isn’t even scv, since the writers of sexy trash usually know
      something about sex or trash or both. Read it and snicker.

    SETON, ANYA. _Katherine._ Houghton, 1954. (m. minor)

    SHAW, WILENE. _The Fear and the Guilt._ pbo, Ace, 1954.
      Softball-playing Ruby brings sweet-leech Christy to her Tobacco
      Road home. There, to disarm suspicion, Christy allows herself to
      be first seduced, then married, by Ruby’s father. Sympathetic for
      a shocker, but oh, my!

    SIDGWICK, ETHEL. _A Lady of Leisure._ Boston, Small, 1914. A
      passionate, but quite innocent, attachment between women in their
      twenties.

    SIMENON, GEORGES. _In Case of Emergency._ Doubleday 1958, pbr Dell
      1959. A common theme—a good man enslaved by a worthless girl—is
      treated here by a very good European writer. A subplot deals with
      the attachment between the girl and her maidservant.

    SINCLAIR, JO. (pseud. of Ruth Seid) _Wasteland._ Harper Bros.
      1946. This is the excellent and heavily lauded Harper prize novel
      of that year. Told on the psychiatrist’s couch, it concerns the
      failure of Jewish Jake Braunowitz to live up to his manhood ...
      which forces this job onto the shoulders of his sister Debbie, a
      lesbian. The psychiatrist discovers that he ran from his
      responsibilities in the first place due to feeling weaker than the
      masterful intelligent Debbie; then, after forcing her to take a
      man’s role in the family, he turns around and feels guilt and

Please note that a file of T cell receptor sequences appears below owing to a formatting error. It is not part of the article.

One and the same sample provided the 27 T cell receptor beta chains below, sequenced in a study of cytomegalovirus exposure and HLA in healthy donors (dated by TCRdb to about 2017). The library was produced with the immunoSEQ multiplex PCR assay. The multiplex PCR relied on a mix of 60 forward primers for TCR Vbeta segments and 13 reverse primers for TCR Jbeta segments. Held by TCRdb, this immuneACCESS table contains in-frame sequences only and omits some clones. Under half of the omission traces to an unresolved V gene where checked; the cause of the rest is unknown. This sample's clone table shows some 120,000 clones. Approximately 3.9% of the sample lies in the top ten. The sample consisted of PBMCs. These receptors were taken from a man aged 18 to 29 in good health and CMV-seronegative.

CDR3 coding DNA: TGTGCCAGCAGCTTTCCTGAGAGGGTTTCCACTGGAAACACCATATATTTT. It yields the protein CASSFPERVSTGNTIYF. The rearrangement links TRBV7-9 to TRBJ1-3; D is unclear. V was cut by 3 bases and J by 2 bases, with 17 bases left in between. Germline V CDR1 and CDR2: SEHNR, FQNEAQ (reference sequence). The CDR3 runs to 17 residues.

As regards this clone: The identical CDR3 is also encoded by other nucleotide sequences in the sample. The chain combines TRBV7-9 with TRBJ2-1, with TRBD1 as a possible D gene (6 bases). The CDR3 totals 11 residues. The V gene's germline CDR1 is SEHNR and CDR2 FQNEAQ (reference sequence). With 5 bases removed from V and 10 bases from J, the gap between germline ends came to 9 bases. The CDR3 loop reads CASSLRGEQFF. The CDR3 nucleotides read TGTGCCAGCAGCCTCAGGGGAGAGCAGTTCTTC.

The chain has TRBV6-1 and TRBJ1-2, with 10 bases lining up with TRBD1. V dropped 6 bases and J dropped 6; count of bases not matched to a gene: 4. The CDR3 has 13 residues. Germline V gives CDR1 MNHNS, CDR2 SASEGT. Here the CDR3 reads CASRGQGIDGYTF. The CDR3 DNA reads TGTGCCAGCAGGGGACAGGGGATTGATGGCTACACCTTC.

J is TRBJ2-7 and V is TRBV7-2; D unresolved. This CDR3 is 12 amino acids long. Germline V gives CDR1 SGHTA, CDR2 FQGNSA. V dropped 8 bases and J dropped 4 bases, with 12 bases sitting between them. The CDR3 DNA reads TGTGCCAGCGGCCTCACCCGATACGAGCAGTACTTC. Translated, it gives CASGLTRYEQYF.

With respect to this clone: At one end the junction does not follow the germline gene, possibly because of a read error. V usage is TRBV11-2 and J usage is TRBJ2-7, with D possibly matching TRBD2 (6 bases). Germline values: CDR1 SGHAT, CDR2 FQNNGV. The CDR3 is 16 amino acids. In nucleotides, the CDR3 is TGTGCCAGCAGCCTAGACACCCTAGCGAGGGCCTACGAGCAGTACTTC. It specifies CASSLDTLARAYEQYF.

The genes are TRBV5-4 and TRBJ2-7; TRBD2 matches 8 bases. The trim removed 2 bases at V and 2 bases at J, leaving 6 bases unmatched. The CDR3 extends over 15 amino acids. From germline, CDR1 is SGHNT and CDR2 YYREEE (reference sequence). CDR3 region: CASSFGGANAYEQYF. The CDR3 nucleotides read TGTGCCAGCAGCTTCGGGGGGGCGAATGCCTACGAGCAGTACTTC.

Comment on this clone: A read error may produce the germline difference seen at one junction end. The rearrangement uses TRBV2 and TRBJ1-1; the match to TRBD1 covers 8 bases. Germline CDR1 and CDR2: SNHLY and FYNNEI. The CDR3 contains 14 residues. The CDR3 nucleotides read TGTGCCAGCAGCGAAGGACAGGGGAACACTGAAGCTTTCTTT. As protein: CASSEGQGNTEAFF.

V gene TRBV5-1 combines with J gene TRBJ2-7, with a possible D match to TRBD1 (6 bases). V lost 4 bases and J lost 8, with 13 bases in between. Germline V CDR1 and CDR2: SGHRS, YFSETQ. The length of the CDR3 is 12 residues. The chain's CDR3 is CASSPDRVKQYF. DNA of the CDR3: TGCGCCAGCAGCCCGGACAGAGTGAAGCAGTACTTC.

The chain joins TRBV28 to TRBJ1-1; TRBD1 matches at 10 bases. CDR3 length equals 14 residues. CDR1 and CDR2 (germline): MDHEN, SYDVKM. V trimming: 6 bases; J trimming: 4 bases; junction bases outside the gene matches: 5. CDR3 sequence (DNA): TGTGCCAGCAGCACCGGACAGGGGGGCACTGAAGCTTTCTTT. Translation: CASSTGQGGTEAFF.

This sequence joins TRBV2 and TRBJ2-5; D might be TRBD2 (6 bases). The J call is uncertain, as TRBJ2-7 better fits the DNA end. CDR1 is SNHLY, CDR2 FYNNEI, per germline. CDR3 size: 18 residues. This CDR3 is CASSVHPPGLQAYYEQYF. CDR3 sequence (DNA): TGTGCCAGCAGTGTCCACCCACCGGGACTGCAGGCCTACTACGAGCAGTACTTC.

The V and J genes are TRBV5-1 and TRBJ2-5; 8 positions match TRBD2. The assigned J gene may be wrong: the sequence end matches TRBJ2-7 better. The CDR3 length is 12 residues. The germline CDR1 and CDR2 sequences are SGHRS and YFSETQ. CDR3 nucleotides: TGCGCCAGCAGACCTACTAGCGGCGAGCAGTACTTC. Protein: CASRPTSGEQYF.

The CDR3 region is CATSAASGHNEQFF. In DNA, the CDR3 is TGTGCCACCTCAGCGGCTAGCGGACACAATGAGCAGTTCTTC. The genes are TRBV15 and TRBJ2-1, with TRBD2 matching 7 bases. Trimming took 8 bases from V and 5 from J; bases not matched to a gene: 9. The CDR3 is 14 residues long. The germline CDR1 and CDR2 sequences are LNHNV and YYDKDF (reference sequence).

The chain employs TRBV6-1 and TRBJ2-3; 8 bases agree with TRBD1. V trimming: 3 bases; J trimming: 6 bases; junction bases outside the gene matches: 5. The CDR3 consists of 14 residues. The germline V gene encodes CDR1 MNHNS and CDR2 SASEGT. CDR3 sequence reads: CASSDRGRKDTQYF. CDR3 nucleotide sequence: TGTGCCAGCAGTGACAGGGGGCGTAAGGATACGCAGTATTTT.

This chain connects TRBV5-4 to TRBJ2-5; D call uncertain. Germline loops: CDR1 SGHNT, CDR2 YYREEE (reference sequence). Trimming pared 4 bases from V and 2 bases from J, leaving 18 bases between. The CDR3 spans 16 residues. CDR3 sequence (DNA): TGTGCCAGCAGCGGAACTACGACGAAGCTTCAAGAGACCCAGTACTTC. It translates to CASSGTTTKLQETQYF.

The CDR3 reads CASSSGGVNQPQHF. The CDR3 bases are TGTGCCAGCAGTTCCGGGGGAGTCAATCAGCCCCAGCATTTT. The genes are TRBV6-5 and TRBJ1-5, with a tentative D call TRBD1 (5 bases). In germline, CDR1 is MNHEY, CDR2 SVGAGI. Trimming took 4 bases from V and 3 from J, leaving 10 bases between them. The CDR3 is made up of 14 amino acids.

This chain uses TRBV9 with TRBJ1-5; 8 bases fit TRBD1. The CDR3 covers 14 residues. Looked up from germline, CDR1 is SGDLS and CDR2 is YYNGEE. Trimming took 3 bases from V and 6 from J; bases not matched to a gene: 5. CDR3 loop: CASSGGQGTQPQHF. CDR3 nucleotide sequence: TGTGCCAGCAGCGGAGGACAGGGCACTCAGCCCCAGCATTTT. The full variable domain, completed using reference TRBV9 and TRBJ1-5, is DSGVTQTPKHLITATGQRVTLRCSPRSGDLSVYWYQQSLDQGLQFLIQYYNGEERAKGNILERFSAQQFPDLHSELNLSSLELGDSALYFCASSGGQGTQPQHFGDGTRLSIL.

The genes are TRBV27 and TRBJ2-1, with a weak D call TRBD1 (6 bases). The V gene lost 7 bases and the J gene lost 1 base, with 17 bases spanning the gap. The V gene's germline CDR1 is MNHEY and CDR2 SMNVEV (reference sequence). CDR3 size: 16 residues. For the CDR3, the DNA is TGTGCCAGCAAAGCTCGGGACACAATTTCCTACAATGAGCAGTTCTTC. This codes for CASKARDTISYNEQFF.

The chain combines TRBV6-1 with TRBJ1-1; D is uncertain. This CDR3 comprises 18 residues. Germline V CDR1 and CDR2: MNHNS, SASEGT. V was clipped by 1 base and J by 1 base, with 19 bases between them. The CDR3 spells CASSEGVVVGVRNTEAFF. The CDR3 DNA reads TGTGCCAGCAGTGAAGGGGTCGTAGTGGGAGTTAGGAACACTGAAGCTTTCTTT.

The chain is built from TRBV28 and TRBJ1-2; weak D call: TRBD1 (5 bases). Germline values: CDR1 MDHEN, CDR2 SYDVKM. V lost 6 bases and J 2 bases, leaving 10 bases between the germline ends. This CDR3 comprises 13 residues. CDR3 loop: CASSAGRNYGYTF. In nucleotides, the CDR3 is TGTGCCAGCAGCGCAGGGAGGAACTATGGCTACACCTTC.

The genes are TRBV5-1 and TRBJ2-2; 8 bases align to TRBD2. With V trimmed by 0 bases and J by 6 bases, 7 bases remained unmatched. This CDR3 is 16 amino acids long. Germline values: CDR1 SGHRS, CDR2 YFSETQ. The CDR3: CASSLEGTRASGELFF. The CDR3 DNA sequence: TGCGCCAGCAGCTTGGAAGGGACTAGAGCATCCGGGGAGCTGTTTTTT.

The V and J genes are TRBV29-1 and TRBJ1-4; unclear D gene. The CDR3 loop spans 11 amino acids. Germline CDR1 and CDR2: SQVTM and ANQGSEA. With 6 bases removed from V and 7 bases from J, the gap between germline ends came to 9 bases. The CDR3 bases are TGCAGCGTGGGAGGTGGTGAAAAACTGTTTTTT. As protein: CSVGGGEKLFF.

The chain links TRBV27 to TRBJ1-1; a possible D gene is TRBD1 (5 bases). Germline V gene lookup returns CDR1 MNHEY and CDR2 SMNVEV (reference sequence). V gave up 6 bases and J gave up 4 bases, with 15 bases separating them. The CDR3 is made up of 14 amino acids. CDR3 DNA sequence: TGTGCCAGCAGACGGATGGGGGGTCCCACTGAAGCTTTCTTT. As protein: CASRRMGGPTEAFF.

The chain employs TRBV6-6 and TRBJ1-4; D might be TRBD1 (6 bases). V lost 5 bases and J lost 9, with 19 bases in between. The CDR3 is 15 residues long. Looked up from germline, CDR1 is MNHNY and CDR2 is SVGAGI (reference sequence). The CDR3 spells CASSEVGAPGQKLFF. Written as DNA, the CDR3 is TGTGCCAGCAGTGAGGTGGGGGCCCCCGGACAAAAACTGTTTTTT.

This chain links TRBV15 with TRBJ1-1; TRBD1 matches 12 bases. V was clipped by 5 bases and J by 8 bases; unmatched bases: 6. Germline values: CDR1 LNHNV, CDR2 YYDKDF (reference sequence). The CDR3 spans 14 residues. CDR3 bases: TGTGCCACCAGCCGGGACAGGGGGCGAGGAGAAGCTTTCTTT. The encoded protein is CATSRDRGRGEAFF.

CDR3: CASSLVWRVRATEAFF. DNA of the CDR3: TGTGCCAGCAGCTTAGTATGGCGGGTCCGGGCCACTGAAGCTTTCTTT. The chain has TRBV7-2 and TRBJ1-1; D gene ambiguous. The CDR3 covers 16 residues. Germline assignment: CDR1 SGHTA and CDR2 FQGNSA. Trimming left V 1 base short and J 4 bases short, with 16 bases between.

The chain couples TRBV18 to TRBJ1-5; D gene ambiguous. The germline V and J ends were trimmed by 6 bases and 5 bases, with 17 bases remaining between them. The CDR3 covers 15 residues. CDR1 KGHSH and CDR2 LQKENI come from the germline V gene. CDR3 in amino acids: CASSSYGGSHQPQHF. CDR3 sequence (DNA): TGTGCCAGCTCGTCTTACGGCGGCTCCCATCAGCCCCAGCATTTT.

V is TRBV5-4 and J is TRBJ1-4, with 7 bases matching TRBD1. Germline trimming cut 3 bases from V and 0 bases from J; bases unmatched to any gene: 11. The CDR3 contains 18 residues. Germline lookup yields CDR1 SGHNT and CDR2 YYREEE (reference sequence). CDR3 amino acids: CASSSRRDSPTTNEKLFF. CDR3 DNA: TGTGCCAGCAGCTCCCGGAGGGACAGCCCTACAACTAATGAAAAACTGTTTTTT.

shame at her adjustment to the situation. Excellently done.

    SPEERS, MARY. _We Are Fires Unquenchable._ Murray and Gee,
      Hollywood 1946. fco. A badly written, almost illiterate novel, the
      first few scenes of which are laid in a girl’s college swarming
      with luridly treated lesbians and in an assortment of Bohemian
      settings.

  + SMITH, ARTEMIS. _Odd Girl._ Beacon pbo, 1959. The blurb reads
      “Life and love among warped women”, but don’t let it scare you.
      This is one of the better and more serious approaches to the
      writing of a serious novel of lesbians through the stereotyped
      pattern of the paperback novel. The basic plot concerns Anne, and
      her experiences in trying to find out for herself, the hard way,
      whether she is a lesbian or whether she can successfully adjust to
      life as a normal woman. The story ends with the surprising, but
      growingly popular affirmation that “adjustment” is not always to
      be desired at all costs. The cover also calls this a story of
      “society’s greatest curse”, meaning homosexuality; but for once it
      isn’t treated that way.

      _The Third Sex._ pbo, Beacon, 1959. Most of the remarks made above
      also apply to this one, though the heroine is Joan, a college girl